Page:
ESSID:"minideon"

Mode:Master

Channel:11

Frequency:2.462 GHz (Channel 11)

Quality=68/100 Signal level=­25 dBm Noise level=­71

dBm

Encryption key:off

Bit Rates:1 Mb/s; 2 Mb/s; 5.5 Mb/s; 11 Mb/s; 6 Mb/s 9 Mb/s; 12 Mb/s; 18 Mb/s; 24 Mb/s; 36 Mb/s 48 Mb/s; 54 Mb/s

Extra:tsf=0000008de44c3d92

10.Choose a network you want to connect to and set the ESSID of your W­LAN interface:

#iwconfig wlan0 essid Perspektiv

11.Your WLAN interface should now be associated with the access point:

# iwconfig wlan0

wlan0 IEEE 802.11g ESSID:"Perspektiv"

Mode:Managed Frequency:2.412 GHz Access Point:

00:E0:63:50:98:B0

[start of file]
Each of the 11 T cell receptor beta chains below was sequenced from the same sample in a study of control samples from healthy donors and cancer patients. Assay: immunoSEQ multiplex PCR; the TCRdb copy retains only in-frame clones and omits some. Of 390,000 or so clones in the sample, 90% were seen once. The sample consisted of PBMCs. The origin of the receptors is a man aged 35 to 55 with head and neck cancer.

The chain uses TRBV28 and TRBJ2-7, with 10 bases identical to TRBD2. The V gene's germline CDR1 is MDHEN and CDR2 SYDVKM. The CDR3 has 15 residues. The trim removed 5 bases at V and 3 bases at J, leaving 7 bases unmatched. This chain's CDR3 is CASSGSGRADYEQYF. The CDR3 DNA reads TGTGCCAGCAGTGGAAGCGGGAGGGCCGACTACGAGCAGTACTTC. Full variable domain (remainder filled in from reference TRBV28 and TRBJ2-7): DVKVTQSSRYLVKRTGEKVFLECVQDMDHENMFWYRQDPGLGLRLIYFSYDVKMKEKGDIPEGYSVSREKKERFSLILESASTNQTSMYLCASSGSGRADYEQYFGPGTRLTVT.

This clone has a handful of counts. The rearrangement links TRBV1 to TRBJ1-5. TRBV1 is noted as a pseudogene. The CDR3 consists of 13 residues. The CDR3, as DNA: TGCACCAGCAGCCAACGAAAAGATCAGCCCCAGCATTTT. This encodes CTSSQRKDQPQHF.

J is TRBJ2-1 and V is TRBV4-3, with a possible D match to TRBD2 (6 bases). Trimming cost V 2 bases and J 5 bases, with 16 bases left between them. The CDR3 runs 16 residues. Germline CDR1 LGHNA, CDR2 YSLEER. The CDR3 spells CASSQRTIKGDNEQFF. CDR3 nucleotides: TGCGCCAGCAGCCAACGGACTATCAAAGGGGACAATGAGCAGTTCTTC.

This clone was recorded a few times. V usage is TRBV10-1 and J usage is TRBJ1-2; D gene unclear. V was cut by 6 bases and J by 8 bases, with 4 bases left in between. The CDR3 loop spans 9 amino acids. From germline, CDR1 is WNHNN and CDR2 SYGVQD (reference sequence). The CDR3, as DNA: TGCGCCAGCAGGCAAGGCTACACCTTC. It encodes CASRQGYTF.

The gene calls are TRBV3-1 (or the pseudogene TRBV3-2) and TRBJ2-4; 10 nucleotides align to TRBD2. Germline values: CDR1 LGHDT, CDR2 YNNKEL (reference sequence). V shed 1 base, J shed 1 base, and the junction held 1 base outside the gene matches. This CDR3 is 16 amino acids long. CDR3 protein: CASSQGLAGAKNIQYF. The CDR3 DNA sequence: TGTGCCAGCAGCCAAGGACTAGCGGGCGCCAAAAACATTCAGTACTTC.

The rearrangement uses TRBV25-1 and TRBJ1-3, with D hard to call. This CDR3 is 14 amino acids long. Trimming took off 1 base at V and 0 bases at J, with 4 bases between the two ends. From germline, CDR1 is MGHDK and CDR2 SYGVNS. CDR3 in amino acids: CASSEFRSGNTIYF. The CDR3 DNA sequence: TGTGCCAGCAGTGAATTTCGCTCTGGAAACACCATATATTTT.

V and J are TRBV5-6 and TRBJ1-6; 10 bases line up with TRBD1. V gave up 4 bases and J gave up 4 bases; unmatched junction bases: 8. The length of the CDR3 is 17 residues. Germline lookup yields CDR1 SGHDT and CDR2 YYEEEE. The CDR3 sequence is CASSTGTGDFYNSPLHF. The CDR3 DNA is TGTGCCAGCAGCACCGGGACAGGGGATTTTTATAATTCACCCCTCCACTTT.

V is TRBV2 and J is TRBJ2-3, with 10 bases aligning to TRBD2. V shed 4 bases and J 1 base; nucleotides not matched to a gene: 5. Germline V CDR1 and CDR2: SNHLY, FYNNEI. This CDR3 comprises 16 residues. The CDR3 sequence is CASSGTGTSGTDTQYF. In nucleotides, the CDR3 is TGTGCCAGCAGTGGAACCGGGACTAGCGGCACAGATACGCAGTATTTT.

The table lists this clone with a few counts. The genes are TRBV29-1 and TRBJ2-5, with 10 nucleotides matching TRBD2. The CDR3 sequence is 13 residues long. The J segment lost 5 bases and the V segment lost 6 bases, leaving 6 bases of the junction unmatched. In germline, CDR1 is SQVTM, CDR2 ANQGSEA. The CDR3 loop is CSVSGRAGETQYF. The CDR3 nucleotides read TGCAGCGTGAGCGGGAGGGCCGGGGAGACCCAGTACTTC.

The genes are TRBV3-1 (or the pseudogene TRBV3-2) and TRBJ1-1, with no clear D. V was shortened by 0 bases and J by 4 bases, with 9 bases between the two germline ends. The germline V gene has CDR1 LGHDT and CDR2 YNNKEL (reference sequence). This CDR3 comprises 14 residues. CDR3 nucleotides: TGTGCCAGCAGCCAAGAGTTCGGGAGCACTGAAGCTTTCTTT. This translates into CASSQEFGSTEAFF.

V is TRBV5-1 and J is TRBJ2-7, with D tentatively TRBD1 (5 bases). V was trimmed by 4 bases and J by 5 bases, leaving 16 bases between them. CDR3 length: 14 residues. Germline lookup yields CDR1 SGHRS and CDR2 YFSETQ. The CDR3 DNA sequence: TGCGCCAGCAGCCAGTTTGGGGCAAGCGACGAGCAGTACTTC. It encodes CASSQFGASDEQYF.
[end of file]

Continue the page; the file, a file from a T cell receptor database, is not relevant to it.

Bit Rate=1

Mb/s

Tx­Power=27 dBm

 

 

Retry min limit:7

RTS thr:off

Fragment thr=2352 B

Encryption

key:off

 

 

 

Link Quality=63/100 Signal level=­63 dBm Noise level=­58 dBm

Rx invalid

nwid:0

Rx invalid crypt:0

Rx invalid frag:0

Tx excessive retries:0 Invalid misc:0

Missed beacon:0

Now you are ready to start using your new interface. Most likely your first step will be to request IP setting from an DHCP server (dhclient ­1 wlan0). The next step is probably to permanent your preferences in the file

/etc/sysconfig/network­scripts/ifcfg­wlan0.

For further information on wireless networking under Linux, please refer to the numerous HOWTOs on the internet. A good place to start is

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http://www.hpl.hp.com/personal/Jean_Tourrilhes/Linux/Wireless.html.

12.2.2 The GUI way